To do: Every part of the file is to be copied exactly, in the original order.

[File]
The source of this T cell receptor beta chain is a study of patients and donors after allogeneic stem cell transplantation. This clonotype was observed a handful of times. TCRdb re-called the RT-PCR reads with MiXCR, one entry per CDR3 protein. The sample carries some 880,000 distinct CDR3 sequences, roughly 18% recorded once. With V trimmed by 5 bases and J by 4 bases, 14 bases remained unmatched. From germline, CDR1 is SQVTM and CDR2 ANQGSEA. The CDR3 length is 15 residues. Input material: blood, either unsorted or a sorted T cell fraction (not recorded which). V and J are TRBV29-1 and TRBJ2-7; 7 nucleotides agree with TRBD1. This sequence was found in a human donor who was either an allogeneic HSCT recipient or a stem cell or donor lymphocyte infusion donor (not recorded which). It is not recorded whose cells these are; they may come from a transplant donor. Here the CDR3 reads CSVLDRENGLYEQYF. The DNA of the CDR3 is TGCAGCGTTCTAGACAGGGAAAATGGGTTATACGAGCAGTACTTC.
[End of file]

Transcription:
The source of this T cell receptor beta chain is a study of patients and donors after allogeneic stem cell transplantation. This clonotype was observed a handful of times. TCRdb re-called the RT-PCR reads with MiXCR, one entry per CDR3 protein. The sample carries some 880,000 distinct CDR3 sequences, roughly 18% recorded once. With V trimmed by 5 bases and J by 4 bases, 14 bases remained unmatched. From germline, CDR1 is SQVTM and CDR2 ANQGSEA. The CDR3 length is 15 residues. Input material: blood, either unsorted or a sorted T cell fraction (not recorded which). V and J are TRBV29-1 and TRBJ2-7; 7 nucleotides agree with TRBD1. This sequence was found in a human donor who was either an allogeneic HSCT recipient or a stem cell or donor lymphocyte infusion donor (not recorded which). It is not recorded whose cells these are; they may come from a transplant donor. Here the CDR3 reads CSVLDRENGLYEQYF. The DNA of the CDR3 is TGCAGCGTTCTAGACAGGGAAAATGGGTTATACGAGCAGTACTTC.